HOUSE COMMITTEE TO WEIGH DEAL WITH ADMINISTRATION ON FAST TRACK
Byline: Joyce Barrett
WASHINGTON — A fast-track compromise between the Clinton White House and House Republicans will face a crucial test today when the House Ways and Means Committee decides whether to advance it to the full House.
And riding on the tailwind of fast track, the panel is set to advance Thursday a plan that would broaden trade benefits to Caribbean Basin countries similar to those given Mexico under the North American Free Trade Agreement.
Leaving nothing to chance in today’s fast-track tally, Clinton met with all 16 Democrats on the influential 39-member panel Tuesday in an effort to muster support for the besieged measure. Panel Democrats must deliver more than a handful of votes today to convince Rep. Bill Archer (R., Tx.), to keep the measure moving.
Republicans, who have traditionally favored expansionist trade policies, are expected to furnish the majority of votes.
The fast-track deal was reached Tuesday after House and administration trade staffers worked until the early morning hours on final details. While very similar to the Senate Finance fast-track version, which was approved last week, the House plan limits more severely Clinton’s authority to tie trade to labor and environmental protections. The compromise language specifies that labor and environmental protections would only be directly related to trade if they insure than foreign labor, environmental, health or safety policies don’t discriminate or act as trade barriers.
At the same time, it would give the administration authority to deal with trading partners who lower labor and environmental standards to attract investment.
The administration says it needs fast-track authority to convince other nations to negotiate with the U.S. Treaties negotiated under fast track can’t be changed by Congress but can only be approved or denied under a strict timetable.
Rep. Bob Matsui (D., Calif.), the top Democrat on the House Trade Subcommittee who is the administration’s point person on fast track, said Tuesday he was not “pessimistic” about fast-track’s chances in the House, but did not diminish the task ahead of him. “We have a really tough battle ahead,” he said. “It will be a long uphill battle.”
Now that agreement has been reached, the fast-track campaign has entered a new phase of retail politics, Matsui said. “It’s not a policy question now, it’s political,” he said. Many Democrats understand that fast track is critical to lowering trade barriers around the world, he said, but are confronted with well-organized opposition from organized labor that has promised to retaliate politically if they back fast track.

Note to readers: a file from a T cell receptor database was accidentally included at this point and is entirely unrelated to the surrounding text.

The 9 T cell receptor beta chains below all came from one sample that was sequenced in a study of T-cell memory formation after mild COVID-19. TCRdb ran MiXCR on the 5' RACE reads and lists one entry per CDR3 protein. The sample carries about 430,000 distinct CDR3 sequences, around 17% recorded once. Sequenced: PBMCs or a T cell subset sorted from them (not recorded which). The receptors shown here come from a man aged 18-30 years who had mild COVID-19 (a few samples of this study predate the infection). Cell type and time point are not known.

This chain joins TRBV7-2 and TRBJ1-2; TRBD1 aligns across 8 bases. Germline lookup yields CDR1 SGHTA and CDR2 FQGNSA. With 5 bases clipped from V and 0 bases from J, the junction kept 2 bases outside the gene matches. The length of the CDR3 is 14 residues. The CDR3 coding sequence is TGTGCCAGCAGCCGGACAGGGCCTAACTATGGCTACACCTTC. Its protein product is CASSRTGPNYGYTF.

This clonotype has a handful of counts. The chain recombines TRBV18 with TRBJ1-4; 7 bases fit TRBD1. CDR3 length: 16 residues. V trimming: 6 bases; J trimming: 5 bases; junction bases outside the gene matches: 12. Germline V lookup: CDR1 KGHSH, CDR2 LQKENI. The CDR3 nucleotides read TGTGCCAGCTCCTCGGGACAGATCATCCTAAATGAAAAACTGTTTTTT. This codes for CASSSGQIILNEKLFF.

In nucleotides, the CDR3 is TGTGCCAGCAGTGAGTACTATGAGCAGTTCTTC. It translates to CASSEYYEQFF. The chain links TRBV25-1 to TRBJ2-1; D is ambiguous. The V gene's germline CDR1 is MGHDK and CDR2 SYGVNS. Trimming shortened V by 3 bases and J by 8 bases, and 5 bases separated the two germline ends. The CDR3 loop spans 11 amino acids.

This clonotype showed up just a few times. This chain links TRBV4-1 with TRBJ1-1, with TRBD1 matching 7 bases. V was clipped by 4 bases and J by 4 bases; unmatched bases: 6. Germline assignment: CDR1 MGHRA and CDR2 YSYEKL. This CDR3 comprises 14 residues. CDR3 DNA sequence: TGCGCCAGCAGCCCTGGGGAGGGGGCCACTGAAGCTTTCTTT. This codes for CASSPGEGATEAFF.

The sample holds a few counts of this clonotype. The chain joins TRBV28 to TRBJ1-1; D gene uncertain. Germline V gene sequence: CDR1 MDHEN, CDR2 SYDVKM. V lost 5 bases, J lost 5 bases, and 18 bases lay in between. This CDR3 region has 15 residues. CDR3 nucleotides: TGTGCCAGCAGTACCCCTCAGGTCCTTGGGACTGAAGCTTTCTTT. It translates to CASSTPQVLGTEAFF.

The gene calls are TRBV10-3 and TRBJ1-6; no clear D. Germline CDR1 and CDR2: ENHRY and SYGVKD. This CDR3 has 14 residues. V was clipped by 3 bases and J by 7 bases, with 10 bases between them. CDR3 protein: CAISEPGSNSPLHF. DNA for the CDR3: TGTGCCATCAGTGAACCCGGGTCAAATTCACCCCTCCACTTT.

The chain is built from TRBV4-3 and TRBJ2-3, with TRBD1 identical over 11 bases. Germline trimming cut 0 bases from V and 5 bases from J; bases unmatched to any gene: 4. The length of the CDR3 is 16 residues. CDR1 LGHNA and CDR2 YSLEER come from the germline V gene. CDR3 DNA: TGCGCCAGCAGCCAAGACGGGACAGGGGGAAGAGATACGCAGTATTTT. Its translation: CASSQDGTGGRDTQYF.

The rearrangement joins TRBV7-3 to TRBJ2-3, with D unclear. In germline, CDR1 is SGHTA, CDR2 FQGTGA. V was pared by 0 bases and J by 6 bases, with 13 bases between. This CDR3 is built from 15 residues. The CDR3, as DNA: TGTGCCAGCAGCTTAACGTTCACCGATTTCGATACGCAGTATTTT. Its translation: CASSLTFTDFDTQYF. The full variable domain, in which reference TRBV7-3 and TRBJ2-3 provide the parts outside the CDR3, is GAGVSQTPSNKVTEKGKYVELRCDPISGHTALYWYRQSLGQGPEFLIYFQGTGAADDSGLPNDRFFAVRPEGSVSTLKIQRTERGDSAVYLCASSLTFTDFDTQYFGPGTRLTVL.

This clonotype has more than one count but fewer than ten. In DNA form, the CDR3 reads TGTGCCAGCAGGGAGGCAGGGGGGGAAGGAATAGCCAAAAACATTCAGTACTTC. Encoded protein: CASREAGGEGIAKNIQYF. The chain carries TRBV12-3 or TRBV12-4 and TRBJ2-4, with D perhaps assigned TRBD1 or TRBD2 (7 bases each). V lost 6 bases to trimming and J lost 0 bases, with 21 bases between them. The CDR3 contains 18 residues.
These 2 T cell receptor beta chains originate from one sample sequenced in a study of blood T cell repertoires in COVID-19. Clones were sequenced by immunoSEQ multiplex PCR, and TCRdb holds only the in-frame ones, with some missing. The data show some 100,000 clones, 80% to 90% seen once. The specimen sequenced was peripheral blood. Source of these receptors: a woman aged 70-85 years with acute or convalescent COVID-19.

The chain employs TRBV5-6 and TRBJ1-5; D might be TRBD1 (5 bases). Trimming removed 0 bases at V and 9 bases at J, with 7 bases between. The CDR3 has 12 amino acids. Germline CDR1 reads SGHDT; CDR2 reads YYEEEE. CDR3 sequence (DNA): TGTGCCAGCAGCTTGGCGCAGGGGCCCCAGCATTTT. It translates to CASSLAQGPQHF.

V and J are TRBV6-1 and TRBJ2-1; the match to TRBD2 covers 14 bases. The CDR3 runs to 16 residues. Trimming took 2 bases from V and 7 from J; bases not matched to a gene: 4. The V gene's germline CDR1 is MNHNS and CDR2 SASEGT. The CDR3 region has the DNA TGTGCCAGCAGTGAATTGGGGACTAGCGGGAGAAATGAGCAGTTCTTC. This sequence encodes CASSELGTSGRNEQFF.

Rep. Jim Moran (D., Va.), who spent time Tuesday circulating among his House colleagues looking for fast-track support, estimated that so far about 24 Democrats have committed to backing it. Republicans have said that Democrats must come up with around 70 fast-track votes for it to pass.
Some have speculated that Clinton will be forced to cut deals with House members to win their votes as he did on the NAFTA vote several years ago. Said one congressional aide, members representing the textile industry would be smart to ask the White House for promises on a broad range of textile trade issues in exchange for a fast-track vote.
To counter labor’s opposition, Moran said that the pro-fast-track business community must make a concerted effort to muster Democratic support. Retailers are among those pro-fast-track businesses rallying grass roots support in targeted districts.
As an association, the American Textile Manufacturers Institute is remaining neutral during the fast-track debate. Carlos Moore, ATMI executive vice president, said that fast track could mean good news and bad news to the industry, depending on where trade agreements are negotiated. Thus, ATMI members individually are lobbying Congress either for or against fast track depending on their stance, he said.
The American Apparel Manufacturers Association also is not actively pursuing or opposing fast track, but is actively seeking Caribbean parity, as is ATMI. The House parity bill expected to be considered Thursday is much broader than the Senate Finance Committee’s version, which only grants trade benefits to apparel made of U.S. fabric. The House bill, drafted by Rep. Phil Crane (R., Ill.), grants trade privileges to regional fabric as well.
Some apparel makers, along with retailers and importers, favor Crane’s broader bill.
Carlos Moore said ATMI preferred the more narrowly drawn Senate bill but noted that ATMI would like to come up with a compromise between the two.
The Business Alliance for Trade Agreements, cochaired by Marty Granoff, chairman of Valdor, a men’s and women’s knitwear maker, and Koret of California, a women’s sportswear maker, has so far spent more than $1 million in its Caribbean parity campaign.